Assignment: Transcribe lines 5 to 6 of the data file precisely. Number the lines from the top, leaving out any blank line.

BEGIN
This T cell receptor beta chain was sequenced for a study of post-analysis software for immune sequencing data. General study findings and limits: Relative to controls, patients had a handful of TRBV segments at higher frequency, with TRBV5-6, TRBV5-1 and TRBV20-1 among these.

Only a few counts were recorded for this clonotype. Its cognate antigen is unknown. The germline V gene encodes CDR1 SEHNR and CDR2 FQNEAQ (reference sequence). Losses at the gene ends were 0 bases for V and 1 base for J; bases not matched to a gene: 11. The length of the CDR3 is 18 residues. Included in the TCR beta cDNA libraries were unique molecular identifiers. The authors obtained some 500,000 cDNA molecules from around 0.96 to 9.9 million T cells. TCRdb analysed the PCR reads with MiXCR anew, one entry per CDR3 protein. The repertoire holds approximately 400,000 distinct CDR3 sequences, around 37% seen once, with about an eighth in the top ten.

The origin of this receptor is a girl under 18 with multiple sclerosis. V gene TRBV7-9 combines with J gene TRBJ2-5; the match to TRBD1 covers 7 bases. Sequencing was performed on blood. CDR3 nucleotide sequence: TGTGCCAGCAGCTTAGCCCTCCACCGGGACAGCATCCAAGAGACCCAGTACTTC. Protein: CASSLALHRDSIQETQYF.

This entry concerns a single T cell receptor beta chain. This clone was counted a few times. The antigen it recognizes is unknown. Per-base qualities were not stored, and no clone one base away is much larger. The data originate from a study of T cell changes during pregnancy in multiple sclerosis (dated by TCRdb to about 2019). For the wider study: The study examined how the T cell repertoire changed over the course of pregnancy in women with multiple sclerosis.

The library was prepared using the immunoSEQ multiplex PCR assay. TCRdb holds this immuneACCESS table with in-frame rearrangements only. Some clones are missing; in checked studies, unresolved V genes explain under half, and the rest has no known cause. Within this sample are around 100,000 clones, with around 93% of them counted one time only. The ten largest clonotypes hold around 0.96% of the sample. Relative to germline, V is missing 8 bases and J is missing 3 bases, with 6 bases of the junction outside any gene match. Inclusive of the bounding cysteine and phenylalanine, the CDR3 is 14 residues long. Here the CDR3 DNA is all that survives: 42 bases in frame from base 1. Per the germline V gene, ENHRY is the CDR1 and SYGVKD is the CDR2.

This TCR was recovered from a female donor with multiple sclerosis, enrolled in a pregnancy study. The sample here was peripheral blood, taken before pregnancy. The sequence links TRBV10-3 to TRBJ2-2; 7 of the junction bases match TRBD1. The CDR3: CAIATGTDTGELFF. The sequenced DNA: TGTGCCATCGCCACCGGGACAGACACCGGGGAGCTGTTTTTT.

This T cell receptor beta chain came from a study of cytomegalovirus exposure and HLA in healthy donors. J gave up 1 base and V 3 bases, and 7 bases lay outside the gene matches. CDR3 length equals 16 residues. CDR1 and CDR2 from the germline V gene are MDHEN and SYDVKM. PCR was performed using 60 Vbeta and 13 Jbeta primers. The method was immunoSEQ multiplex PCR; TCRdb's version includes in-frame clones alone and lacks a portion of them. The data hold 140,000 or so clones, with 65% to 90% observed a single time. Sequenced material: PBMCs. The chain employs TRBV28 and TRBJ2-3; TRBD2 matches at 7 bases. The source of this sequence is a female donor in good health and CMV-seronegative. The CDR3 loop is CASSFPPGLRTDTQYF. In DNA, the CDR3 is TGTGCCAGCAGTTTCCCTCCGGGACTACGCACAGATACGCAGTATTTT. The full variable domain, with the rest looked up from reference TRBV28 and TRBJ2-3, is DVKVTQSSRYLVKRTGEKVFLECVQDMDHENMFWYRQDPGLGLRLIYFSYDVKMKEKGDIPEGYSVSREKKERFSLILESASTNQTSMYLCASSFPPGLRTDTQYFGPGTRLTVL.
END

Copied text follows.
The library was prepared using the immunoSEQ multiplex PCR assay. TCRdb holds this immuneACCESS table with in-frame rearrangements only. Some clones are missing; in checked studies, unresolved V genes explain under half, and the rest has no known cause. Within this sample are around 100,000 clones, with around 93% of them counted one time only. The ten largest clonotypes hold around 0.96% of the sample. Relative to germline, V is missing 8 bases and J is missing 3 bases, with 6 bases of the junction outside any gene match. Inclusive of the bounding cysteine and phenylalanine, the CDR3 is 14 residues long. Here the CDR3 DNA is all that survives: 42 bases in frame from base 1. Per the germline V gene, ENHRY is the CDR1 and SYGVKD is the CDR2.

This TCR was recovered from a female donor with multiple sclerosis, enrolled in a pregnancy study. The sample here was peripheral blood, taken before pregnancy. The sequence links TRBV10-3 to TRBJ2-2; 7 of the junction bases match TRBD1. The CDR3: CAIATGTDTGELFF. The sequenced DNA: TGTGCCATCGCCACCGGGACAGACACCGGGGAGCTGTTTTTT.